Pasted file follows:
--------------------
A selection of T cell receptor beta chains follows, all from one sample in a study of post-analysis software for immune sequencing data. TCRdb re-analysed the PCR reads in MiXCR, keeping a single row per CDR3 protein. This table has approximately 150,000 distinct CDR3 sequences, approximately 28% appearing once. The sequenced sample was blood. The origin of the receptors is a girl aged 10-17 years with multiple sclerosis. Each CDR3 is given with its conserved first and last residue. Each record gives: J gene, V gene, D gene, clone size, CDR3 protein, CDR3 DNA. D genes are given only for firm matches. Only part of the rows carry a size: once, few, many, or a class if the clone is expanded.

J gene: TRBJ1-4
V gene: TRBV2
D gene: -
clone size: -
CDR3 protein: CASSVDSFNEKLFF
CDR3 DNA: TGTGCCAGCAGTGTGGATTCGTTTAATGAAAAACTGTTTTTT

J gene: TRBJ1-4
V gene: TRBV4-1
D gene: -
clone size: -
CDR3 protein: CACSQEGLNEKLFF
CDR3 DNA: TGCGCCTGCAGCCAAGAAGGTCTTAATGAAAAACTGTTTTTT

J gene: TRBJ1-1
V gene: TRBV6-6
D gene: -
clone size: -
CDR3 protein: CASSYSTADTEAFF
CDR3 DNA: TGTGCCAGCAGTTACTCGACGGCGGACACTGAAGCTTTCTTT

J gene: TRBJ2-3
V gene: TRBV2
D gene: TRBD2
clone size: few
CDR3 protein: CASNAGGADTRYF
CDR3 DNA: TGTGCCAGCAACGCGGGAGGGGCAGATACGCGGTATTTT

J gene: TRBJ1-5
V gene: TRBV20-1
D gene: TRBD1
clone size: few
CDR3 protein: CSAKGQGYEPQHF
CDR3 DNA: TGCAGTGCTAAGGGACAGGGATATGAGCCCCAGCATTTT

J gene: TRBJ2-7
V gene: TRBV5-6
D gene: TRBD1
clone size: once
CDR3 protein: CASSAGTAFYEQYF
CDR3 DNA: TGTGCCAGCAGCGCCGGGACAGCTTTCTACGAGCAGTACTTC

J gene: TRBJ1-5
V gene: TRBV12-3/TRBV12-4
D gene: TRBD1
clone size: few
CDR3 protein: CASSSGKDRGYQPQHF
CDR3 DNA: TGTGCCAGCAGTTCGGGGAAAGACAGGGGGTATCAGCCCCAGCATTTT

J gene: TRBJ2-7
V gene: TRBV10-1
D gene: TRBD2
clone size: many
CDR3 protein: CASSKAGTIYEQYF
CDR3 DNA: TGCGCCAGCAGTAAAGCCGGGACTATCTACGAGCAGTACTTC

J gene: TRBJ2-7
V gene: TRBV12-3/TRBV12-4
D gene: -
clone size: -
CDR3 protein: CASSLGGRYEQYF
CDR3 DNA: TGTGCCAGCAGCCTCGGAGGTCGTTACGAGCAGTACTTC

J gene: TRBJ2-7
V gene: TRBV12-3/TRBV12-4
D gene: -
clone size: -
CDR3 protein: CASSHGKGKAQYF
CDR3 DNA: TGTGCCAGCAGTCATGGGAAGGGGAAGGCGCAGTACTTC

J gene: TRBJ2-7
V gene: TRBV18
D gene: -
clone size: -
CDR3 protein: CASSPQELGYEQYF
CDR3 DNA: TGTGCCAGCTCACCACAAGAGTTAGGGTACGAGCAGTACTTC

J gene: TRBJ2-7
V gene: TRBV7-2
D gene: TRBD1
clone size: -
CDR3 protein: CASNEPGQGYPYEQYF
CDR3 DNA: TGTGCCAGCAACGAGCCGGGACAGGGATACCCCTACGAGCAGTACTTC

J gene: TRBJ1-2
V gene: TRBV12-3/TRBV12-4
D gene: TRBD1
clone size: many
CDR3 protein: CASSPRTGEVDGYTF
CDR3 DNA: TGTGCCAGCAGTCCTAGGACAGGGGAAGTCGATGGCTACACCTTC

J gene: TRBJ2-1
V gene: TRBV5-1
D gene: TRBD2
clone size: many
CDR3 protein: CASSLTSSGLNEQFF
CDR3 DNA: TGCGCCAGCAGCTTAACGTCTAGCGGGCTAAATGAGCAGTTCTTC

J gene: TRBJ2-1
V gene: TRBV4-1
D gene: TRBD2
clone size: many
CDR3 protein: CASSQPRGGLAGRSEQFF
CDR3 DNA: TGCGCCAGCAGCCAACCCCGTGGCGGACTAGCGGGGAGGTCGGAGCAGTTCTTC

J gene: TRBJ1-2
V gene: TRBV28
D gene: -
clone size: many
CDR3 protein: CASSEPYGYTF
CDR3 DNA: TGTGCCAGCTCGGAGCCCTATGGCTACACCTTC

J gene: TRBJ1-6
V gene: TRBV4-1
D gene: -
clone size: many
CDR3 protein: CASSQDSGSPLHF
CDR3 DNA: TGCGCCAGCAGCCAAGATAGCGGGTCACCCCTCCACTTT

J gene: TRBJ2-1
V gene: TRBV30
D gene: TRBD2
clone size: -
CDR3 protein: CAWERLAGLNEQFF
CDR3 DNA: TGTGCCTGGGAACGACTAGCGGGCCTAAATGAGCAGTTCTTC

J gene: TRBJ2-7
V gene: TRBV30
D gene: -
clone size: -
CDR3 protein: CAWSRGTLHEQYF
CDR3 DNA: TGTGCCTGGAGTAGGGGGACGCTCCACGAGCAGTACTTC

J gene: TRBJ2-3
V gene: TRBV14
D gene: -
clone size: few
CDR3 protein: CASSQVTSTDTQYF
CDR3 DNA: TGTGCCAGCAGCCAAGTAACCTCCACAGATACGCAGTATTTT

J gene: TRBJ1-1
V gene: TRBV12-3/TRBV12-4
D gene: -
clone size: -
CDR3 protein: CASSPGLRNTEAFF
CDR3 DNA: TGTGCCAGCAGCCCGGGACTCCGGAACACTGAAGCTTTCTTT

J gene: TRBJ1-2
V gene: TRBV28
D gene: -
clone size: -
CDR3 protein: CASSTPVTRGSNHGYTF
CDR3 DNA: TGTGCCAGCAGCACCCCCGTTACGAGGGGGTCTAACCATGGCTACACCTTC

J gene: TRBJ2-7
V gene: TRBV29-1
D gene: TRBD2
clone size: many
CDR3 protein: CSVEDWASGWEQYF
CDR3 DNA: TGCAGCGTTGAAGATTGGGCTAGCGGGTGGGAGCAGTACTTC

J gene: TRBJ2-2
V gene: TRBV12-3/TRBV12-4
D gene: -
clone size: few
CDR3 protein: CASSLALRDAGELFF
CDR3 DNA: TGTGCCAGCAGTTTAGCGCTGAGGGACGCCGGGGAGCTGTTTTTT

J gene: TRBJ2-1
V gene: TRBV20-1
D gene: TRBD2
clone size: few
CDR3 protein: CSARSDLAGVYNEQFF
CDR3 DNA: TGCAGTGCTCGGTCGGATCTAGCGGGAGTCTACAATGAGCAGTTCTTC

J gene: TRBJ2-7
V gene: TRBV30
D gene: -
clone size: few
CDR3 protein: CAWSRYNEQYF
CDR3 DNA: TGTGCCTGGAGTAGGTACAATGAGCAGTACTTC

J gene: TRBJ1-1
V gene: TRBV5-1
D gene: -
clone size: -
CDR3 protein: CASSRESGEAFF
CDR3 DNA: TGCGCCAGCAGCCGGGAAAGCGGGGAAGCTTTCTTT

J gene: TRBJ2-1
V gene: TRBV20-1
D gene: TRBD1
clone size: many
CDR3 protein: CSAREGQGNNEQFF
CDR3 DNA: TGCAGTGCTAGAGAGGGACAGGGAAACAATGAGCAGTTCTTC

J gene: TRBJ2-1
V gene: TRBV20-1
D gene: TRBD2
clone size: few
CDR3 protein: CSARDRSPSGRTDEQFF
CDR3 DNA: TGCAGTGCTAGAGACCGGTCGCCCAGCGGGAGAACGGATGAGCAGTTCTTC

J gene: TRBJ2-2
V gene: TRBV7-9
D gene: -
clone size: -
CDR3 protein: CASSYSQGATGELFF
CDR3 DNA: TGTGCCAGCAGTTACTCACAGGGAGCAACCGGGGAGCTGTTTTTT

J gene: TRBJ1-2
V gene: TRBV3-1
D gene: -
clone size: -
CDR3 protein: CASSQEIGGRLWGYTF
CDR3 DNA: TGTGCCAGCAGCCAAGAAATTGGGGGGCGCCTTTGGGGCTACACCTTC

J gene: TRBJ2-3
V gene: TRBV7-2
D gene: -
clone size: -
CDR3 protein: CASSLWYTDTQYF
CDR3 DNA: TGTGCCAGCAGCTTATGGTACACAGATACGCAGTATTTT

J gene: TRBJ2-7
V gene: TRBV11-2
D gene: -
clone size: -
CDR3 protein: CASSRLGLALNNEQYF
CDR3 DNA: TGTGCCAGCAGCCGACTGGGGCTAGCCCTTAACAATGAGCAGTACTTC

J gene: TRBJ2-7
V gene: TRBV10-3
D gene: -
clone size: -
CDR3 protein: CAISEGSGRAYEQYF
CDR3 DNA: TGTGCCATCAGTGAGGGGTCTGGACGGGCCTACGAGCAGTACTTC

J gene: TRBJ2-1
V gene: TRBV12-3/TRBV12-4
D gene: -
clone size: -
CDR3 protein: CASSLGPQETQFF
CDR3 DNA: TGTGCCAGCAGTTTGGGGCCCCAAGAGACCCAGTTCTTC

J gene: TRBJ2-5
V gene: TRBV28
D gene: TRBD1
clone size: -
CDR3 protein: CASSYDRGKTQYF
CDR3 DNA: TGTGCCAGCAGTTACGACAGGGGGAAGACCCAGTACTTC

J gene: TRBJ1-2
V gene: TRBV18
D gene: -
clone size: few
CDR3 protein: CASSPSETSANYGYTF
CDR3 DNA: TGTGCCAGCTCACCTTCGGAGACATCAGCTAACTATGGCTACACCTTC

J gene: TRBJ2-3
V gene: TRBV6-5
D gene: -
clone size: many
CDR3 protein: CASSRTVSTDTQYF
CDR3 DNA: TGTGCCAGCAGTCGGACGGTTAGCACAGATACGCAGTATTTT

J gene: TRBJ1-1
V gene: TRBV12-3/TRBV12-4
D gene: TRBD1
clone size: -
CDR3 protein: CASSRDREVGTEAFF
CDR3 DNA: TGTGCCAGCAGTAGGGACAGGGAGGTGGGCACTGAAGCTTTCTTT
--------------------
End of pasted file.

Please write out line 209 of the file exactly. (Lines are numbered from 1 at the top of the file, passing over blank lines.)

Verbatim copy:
clone size: -